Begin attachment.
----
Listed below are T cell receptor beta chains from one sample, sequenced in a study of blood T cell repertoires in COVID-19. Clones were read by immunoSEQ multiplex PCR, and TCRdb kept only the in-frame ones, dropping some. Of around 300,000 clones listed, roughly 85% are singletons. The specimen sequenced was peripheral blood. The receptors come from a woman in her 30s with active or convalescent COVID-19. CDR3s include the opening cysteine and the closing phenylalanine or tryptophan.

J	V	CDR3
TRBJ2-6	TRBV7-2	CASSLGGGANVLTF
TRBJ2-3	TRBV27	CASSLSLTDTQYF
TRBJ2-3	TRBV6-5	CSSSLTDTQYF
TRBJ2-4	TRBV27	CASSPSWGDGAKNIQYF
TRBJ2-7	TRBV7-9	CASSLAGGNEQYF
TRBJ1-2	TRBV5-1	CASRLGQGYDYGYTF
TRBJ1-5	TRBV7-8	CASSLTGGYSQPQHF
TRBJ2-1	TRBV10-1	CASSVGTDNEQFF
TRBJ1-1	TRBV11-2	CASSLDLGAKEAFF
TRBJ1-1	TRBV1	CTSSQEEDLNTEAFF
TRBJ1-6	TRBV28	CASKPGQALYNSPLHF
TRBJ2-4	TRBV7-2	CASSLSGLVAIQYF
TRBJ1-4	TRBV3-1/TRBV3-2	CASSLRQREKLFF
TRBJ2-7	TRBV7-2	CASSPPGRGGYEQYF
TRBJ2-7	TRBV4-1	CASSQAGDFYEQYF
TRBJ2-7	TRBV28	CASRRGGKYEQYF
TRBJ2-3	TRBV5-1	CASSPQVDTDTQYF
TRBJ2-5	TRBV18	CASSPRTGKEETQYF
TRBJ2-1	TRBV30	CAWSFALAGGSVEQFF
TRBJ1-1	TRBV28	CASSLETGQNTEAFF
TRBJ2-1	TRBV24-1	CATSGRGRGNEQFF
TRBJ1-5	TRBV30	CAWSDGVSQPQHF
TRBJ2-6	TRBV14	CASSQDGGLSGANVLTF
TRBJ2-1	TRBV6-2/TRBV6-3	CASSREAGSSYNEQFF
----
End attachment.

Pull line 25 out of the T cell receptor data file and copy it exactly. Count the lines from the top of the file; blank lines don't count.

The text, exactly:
TRBJ2-6	TRBV14	CASSQDGGLSGANVLTF